# logarithm

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Related to logarithm: natural logarithm

## log·a·rithm

(lô′gə-rĭ*th*′əm, lŏg′ə-)

*n.*

*Mathematics*

The power to which a base, such as 10, must be raised to produce a given number. If

*n*the logarithm of^{x}= a,*a,*with*n*as the base, is*x;*symbolically, log*For example, 10*_{n}a = x.^{3}= 1,000; therefore, log_{10}1,000 = 3. The kinds most often used are the common logarithm (base 10), the natural logarithm (base*e*), and the binary logarithm (base 2).[New Latin logarithmus : Greek logos,

*reason, proportion*; see leg- in Indo-European roots + Greek arithmos,*number*; see ar- in Indo-European roots.]**log′a·rith′mic**(-rĭ

*th*′mĭk),

**log′a·rith′mi·cal**(-mĭ-kəl)

*adj.*

**log′a·rith′mi·cal·ly**

*adv.*

American Heritage® Dictionary of the English Language, Fifth Edition. Copyright © 2016 by Houghton Mifflin Harcourt Publishing Company. Published by Houghton Mifflin Harcourt Publishing Company. All rights reserved.

## logarithm

(ˈlɒɡəˌrɪðəm)*n*

(Mathematics) the exponent indicating the power to which a fixed number, the base, must be raised to obtain a given number or variable. It is used esp to simplify multiplication and division: if

*a*=^{x}*M,*then the logarithm of*M*to the base*a*(written log*aM*) is*x*. Often shortened to:**log**See also common logarithm, natural logarithm[C17: from New Latin

*logarithmus,*coined 1614 by John Napier, from Greek*logos*ratio, reckoning +*arithmos*number]Collins English Dictionary – Complete and Unabridged, 12th Edition 2014 © HarperCollins Publishers 1991, 1994, 1998, 2000, 2003, 2006, 2007, 2009, 2011, 2014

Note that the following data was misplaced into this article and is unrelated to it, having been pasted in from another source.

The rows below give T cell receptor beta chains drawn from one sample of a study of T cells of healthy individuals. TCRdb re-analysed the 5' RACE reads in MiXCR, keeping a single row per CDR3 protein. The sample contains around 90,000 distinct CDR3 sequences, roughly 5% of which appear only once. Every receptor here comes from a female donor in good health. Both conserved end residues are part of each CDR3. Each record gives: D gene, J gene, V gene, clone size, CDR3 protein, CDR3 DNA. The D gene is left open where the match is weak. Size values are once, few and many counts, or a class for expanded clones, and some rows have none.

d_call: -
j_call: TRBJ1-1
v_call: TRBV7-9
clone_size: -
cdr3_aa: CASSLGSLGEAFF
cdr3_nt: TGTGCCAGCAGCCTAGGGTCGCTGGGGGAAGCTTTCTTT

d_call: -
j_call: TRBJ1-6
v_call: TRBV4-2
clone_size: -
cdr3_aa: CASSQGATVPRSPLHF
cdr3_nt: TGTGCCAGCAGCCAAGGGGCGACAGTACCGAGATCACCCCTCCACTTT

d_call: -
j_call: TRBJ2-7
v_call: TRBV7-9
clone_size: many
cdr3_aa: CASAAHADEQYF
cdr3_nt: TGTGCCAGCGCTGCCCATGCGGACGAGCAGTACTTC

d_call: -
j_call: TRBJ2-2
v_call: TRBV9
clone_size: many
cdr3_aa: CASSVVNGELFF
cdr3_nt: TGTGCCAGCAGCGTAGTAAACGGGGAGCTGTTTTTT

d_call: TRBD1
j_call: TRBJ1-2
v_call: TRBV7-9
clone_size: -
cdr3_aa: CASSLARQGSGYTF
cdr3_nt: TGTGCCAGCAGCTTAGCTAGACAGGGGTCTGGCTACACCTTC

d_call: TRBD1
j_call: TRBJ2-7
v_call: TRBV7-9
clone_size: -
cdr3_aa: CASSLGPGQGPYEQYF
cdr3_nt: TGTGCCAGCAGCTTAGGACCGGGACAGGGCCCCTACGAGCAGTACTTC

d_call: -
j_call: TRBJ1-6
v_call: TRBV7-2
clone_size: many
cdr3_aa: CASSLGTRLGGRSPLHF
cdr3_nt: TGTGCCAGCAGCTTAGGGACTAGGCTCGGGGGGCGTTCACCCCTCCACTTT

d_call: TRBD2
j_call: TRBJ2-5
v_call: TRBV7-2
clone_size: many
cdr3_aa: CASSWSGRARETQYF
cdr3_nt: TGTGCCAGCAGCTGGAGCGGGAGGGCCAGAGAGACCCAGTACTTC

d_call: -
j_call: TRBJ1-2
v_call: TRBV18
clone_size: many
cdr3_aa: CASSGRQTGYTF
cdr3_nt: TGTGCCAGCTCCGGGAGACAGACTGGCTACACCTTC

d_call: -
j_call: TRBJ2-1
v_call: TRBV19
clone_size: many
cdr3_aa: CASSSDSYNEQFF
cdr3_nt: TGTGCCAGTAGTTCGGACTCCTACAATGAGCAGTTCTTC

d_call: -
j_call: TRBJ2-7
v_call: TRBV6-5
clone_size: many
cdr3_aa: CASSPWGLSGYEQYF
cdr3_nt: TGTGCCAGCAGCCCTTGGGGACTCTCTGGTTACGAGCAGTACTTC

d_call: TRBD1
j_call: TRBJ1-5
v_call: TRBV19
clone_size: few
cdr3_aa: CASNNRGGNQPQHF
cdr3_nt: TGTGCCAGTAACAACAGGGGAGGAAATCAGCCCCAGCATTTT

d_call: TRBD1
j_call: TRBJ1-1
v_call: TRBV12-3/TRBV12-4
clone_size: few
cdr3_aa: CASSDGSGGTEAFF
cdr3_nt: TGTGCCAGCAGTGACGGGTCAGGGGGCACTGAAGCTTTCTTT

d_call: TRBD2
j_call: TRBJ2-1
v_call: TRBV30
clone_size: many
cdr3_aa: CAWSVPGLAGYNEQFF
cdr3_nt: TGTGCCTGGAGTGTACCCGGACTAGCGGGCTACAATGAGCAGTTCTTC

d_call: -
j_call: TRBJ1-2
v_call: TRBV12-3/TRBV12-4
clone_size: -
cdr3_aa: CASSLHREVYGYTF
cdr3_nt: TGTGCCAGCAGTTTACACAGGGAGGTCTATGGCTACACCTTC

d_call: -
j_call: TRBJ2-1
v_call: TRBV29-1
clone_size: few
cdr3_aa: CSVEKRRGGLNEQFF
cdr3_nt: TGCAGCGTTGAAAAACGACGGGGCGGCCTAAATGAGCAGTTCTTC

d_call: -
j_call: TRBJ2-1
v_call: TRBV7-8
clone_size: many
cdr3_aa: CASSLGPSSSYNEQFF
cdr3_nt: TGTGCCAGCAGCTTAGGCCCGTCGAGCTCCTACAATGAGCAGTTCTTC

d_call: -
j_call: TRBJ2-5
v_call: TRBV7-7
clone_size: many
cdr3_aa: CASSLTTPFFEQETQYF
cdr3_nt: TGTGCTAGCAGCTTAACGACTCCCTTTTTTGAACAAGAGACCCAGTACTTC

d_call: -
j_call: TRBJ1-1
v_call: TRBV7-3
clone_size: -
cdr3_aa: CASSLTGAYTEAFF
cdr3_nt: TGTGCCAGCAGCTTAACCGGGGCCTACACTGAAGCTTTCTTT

## log•a•rithm

(ˈlɔ gəˌrɪð əm, -ˌrɪθ-, ˈlɒg ə-)*n.*

the exponent of the power to which a base number must be raised to equal a given number; log:

*2 is the logarithm of 100 to the base 10 (**2 = log*)._{10}100Random House Kernerman Webster's College Dictionary, © 2010 K Dictionaries Ltd. Copyright 2005, 1997, 1991 by Random House, Inc. All rights reserved.

## log·a·rithm

(lô′gə-rĭ*th*′əm)

The power to which a base must be raised to produce a given number. For example, if the base is 10, then 3 is the logarithm of 1,000 (written log 1,000 = 3) because 10

^{3}= 1,000.The American Heritage® Student Science Dictionary, Second Edition. Copyright © 2014 by Houghton Mifflin Harcourt Publishing Company. Published by Houghton Mifflin Harcourt Publishing Company. All rights reserved.

## logarithm

- From Greek logos, "reckoning, ratio," and arithmos, "number."See also related terms for reckoning.

Farlex Trivia Dictionary. © 2012 Farlex, Inc. All rights reserved.

ThesaurusAntonymsRelated WordsSynonyms

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Noun | 1. | logarithm - the exponent required to produce a given numberexponent, index, power - a mathematical notation indicating the number of times a quantity is multiplied by itself common logarithm - a logarithm to the base 10 Napierian logarithm, natural logarithm - a logarithm to the base e |

Based on WordNet 3.0, Farlex clipart collection. © 2003-2012 Princeton University, Farlex Inc.

Translations

**لوغاريثْم**

**logaritmus**

**logaritme**

**logaritmi**

**logaritam**

**logaritmus**

**lógaritmi**

**logaritmas**

**logaritms**

**logaritmus**

**logaritm**

**ลอการิทึม**

Collins Spanish Dictionary - Complete and Unabridged 8th Edition 2005 © William Collins Sons & Co. Ltd. 1971, 1988 © HarperCollins Publishers 1992, 1993, 1996, 1997, 2000, 2003, 2005

Collins English/French Electronic Resource. © HarperCollins Publishers 2005

## logarithm

Collins German Dictionary – Complete and Unabridged 7th Edition 2005. © William Collins Sons & Co. Ltd. 1980 © HarperCollins Publishers 1991, 1997, 1999, 2004, 2005, 2007

Collins Italian Dictionary 1st Edition © HarperCollins Publishers 1995

## logarithm

(ˈlogəriðəm)*noun*

(

*abbreviated to***log**(log) ) the number of times*eg 10*must be multiplied by itself to produce a particular number. 10 10 10 or 10^{3}= 1,000, so 3 is here the logarithm of 1,000.Kernerman English Multilingual Dictionary © 2006-2013 K Dictionaries Ltd.

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